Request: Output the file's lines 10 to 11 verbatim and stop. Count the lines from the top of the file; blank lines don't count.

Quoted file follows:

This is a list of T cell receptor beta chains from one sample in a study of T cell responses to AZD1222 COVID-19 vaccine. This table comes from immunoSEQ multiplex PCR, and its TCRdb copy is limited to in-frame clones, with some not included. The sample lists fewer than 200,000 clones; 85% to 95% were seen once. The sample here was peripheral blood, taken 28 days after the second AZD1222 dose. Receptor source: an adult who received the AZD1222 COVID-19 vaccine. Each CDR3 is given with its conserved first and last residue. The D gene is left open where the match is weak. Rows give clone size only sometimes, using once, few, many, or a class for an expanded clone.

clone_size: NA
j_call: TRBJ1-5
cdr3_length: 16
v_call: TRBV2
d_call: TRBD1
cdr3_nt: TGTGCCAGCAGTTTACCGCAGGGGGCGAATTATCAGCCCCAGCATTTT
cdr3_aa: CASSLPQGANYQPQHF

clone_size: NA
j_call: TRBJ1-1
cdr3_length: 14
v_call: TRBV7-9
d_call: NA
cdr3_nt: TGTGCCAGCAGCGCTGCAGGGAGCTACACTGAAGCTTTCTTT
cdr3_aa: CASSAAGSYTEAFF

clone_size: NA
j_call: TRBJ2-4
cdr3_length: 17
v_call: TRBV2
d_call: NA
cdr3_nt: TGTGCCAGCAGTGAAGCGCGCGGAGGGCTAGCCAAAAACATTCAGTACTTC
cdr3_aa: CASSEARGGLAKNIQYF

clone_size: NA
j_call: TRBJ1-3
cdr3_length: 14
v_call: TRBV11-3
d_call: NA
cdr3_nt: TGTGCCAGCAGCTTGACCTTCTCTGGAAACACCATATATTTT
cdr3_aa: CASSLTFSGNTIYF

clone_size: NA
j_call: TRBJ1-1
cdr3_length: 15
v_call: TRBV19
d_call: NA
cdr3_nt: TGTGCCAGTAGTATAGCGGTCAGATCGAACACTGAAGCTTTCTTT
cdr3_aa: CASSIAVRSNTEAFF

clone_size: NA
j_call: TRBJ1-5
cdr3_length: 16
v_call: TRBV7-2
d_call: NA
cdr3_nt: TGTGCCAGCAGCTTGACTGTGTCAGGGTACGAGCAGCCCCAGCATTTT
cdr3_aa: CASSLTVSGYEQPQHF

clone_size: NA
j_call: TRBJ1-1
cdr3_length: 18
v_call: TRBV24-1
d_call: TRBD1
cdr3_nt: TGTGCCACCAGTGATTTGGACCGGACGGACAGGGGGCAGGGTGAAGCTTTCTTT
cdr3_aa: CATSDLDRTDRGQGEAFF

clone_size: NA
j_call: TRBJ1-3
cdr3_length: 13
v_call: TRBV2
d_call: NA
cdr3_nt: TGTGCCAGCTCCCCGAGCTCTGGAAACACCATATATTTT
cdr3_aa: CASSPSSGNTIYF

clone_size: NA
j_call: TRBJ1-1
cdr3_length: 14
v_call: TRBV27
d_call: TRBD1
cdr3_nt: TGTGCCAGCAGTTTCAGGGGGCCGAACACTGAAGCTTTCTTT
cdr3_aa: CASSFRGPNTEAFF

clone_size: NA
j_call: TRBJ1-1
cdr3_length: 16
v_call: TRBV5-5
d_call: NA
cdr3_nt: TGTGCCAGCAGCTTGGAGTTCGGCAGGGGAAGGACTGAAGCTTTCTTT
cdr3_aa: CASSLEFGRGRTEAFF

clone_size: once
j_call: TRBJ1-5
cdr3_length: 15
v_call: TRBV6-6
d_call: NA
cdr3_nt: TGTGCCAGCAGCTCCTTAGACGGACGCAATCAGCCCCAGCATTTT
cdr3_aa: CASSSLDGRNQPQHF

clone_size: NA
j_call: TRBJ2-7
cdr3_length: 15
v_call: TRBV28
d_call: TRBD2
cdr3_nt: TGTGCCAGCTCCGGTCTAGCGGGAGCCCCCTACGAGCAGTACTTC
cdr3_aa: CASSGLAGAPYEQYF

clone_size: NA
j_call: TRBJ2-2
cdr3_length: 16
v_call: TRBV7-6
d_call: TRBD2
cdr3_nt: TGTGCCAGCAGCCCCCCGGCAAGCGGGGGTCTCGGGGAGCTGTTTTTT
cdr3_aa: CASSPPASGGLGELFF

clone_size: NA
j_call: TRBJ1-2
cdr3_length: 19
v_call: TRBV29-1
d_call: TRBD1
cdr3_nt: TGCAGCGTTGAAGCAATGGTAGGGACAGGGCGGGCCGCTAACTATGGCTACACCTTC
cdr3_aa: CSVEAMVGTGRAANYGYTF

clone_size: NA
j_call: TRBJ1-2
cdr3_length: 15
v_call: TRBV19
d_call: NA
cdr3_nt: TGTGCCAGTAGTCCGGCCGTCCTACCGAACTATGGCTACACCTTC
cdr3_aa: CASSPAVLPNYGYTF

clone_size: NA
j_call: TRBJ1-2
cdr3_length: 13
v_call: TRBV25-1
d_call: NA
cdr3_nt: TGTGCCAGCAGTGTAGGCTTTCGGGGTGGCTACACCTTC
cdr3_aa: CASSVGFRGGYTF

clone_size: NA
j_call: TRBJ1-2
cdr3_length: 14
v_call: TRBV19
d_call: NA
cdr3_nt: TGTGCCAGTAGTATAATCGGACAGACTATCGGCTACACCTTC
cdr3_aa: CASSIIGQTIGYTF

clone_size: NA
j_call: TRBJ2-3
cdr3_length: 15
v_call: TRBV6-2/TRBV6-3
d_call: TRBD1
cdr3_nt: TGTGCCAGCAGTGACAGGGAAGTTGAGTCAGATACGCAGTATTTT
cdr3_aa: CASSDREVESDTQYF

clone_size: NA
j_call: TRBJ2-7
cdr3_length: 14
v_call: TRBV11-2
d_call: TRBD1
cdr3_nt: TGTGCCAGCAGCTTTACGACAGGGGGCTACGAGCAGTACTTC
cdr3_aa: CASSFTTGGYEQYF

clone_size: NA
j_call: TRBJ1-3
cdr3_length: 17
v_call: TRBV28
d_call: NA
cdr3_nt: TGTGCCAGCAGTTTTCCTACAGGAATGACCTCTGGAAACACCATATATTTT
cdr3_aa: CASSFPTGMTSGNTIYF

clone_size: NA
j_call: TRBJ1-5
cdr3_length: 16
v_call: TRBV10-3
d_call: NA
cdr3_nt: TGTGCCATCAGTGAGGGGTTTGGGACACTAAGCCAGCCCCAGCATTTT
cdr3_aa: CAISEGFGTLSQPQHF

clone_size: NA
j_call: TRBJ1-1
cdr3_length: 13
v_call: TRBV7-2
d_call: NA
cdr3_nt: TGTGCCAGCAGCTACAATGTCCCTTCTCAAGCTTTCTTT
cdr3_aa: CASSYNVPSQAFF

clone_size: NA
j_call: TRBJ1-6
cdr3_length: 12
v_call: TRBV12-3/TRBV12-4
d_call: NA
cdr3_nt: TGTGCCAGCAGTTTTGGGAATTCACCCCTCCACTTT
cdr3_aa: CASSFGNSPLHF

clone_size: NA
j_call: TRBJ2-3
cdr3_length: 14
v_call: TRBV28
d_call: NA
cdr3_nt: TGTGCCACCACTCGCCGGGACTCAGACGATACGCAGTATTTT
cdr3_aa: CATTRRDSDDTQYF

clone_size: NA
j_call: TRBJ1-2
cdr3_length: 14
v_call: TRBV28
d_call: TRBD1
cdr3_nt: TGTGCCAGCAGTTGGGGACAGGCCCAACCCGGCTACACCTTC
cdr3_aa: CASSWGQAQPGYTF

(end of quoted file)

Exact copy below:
j_call: TRBJ1-1
cdr3_length: 14